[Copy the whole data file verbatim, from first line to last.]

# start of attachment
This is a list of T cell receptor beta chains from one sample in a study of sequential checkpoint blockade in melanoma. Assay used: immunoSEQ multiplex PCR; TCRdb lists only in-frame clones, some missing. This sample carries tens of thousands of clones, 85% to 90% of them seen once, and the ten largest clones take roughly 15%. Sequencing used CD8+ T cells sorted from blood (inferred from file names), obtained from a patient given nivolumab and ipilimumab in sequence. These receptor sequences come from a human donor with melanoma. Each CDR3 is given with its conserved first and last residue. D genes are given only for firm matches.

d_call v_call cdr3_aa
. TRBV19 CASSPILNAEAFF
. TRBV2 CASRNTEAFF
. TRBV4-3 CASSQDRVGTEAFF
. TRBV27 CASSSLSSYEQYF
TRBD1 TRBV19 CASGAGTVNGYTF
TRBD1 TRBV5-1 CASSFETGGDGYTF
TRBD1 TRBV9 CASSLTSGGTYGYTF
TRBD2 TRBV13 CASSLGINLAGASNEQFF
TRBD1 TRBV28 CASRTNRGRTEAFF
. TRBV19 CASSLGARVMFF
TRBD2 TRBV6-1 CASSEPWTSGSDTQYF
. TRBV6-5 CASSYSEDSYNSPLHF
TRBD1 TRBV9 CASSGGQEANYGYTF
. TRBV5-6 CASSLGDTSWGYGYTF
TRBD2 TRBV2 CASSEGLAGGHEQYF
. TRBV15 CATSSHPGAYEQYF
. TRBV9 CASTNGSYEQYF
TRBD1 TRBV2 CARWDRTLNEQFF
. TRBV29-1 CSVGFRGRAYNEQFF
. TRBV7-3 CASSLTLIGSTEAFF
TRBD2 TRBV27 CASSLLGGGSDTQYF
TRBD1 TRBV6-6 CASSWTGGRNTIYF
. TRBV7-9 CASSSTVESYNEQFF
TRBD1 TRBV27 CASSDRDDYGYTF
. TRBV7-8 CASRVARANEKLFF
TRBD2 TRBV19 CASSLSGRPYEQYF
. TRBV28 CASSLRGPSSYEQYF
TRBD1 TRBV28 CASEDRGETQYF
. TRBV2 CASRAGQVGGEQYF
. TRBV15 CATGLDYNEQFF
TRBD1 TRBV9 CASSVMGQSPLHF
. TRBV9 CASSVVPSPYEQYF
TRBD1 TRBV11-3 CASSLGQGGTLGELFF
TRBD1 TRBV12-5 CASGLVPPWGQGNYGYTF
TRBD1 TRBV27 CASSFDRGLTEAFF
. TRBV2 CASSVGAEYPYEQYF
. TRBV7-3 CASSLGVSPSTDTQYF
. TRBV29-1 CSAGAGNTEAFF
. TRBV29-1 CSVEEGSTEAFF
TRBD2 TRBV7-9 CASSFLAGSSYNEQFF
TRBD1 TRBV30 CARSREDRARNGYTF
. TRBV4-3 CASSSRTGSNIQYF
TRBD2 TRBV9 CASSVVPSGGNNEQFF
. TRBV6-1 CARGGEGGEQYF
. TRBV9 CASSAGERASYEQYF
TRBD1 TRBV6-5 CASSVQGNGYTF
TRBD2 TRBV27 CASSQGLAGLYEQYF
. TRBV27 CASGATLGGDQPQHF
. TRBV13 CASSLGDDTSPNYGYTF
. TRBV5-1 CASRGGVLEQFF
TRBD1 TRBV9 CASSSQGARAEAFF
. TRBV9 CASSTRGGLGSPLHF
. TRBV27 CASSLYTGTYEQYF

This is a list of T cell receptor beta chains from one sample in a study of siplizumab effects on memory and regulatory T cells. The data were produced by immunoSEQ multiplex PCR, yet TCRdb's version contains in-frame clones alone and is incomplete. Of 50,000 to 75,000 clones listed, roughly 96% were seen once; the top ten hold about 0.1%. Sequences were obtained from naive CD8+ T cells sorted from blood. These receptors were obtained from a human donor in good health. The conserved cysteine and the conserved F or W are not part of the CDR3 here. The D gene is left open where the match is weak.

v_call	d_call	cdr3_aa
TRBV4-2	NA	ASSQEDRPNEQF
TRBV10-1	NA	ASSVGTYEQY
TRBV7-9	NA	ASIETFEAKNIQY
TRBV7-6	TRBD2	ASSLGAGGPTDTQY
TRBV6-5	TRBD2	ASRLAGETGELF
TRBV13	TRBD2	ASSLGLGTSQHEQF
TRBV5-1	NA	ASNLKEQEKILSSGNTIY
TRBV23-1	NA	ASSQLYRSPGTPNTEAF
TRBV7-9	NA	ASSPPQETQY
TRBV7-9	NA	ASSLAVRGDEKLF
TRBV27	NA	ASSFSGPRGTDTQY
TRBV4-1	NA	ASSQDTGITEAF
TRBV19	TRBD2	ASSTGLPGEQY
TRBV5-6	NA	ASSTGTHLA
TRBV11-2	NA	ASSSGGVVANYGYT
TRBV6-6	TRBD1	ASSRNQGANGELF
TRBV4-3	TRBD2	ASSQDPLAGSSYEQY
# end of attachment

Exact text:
This is a list of T cell receptor beta chains from one sample in a study of sequential checkpoint blockade in melanoma. Assay used: immunoSEQ multiplex PCR; TCRdb lists only in-frame clones, some missing. This sample carries tens of thousands of clones, 85% to 90% of them seen once, and the ten largest clones take roughly 15%. Sequencing used CD8+ T cells sorted from blood (inferred from file names), obtained from a patient given nivolumab and ipilimumab in sequence. These receptor sequences come from a human donor with melanoma. Each CDR3 is given with its conserved first and last residue. D genes are given only for firm matches.

d_call v_call cdr3_aa
. TRBV19 CASSPILNAEAFF
. TRBV2 CASRNTEAFF
. TRBV4-3 CASSQDRVGTEAFF
. TRBV27 CASSSLSSYEQYF
TRBD1 TRBV19 CASGAGTVNGYTF
TRBD1 TRBV5-1 CASSFETGGDGYTF
TRBD1 TRBV9 CASSLTSGGTYGYTF
TRBD2 TRBV13 CASSLGINLAGASNEQFF
TRBD1 TRBV28 CASRTNRGRTEAFF
. TRBV19 CASSLGARVMFF
TRBD2 TRBV6-1 CASSEPWTSGSDTQYF
. TRBV6-5 CASSYSEDSYNSPLHF
TRBD1 TRBV9 CASSGGQEANYGYTF
. TRBV5-6 CASSLGDTSWGYGYTF
TRBD2 TRBV2 CASSEGLAGGHEQYF
. TRBV15 CATSSHPGAYEQYF
. TRBV9 CASTNGSYEQYF
TRBD1 TRBV2 CARWDRTLNEQFF
. TRBV29-1 CSVGFRGRAYNEQFF
. TRBV7-3 CASSLTLIGSTEAFF
TRBD2 TRBV27 CASSLLGGGSDTQYF
TRBD1 TRBV6-6 CASSWTGGRNTIYF
. TRBV7-9 CASSSTVESYNEQFF
TRBD1 TRBV27 CASSDRDDYGYTF
. TRBV7-8 CASRVARANEKLFF
TRBD2 TRBV19 CASSLSGRPYEQYF
. TRBV28 CASSLRGPSSYEQYF
TRBD1 TRBV28 CASEDRGETQYF
. TRBV2 CASRAGQVGGEQYF
. TRBV15 CATGLDYNEQFF
TRBD1 TRBV9 CASSVMGQSPLHF
. TRBV9 CASSVVPSPYEQYF
TRBD1 TRBV11-3 CASSLGQGGTLGELFF
TRBD1 TRBV12-5 CASGLVPPWGQGNYGYTF
TRBD1 TRBV27 CASSFDRGLTEAFF
. TRBV2 CASSVGAEYPYEQYF
. TRBV7-3 CASSLGVSPSTDTQYF
. TRBV29-1 CSAGAGNTEAFF
. TRBV29-1 CSVEEGSTEAFF
TRBD2 TRBV7-9 CASSFLAGSSYNEQFF
TRBD1 TRBV30 CARSREDRARNGYTF
. TRBV4-3 CASSSRTGSNIQYF
TRBD2 TRBV9 CASSVVPSGGNNEQFF
. TRBV6-1 CARGGEGGEQYF
. TRBV9 CASSAGERASYEQYF
TRBD1 TRBV6-5 CASSVQGNGYTF
TRBD2 TRBV27 CASSQGLAGLYEQYF
. TRBV27 CASGATLGGDQPQHF
. TRBV13 CASSLGDDTSPNYGYTF
. TRBV5-1 CASRGGVLEQFF
TRBD1 TRBV9 CASSSQGARAEAFF
. TRBV9 CASSTRGGLGSPLHF
. TRBV27 CASSLYTGTYEQYF

This is a list of T cell receptor beta chains from one sample in a study of siplizumab effects on memory and regulatory T cells. The data were produced by immunoSEQ multiplex PCR, yet TCRdb's version contains in-frame clones alone and is incomplete. Of 50,000 to 75,000 clones listed, roughly 96% were seen once; the top ten hold about 0.1%. Sequences were obtained from naive CD8+ T cells sorted from blood. These receptors were obtained from a human donor in good health. The conserved cysteine and the conserved F or W are not part of the CDR3 here. The D gene is left open where the match is weak.

v_call	d_call	cdr3_aa
TRBV4-2	NA	ASSQEDRPNEQF
TRBV10-1	NA	ASSVGTYEQY
TRBV7-9	NA	ASIETFEAKNIQY
TRBV7-6	TRBD2	ASSLGAGGPTDTQY
TRBV6-5	TRBD2	ASRLAGETGELF
TRBV13	TRBD2	ASSLGLGTSQHEQF
TRBV5-1	NA	ASNLKEQEKILSSGNTIY
TRBV23-1	NA	ASSQLYRSPGTPNTEAF
TRBV7-9	NA	ASSPPQETQY
TRBV7-9	NA	ASSLAVRGDEKLF
TRBV27	NA	ASSFSGPRGTDTQY
TRBV4-1	NA	ASSQDTGITEAF
TRBV19	TRBD2	ASSTGLPGEQY
TRBV5-6	NA	ASSTGTHLA
TRBV11-2	NA	ASSSGGVVANYGYT
TRBV6-6	TRBD1	ASSRNQGANGELF
TRBV4-3	TRBD2	ASSQDPLAGSSYEQY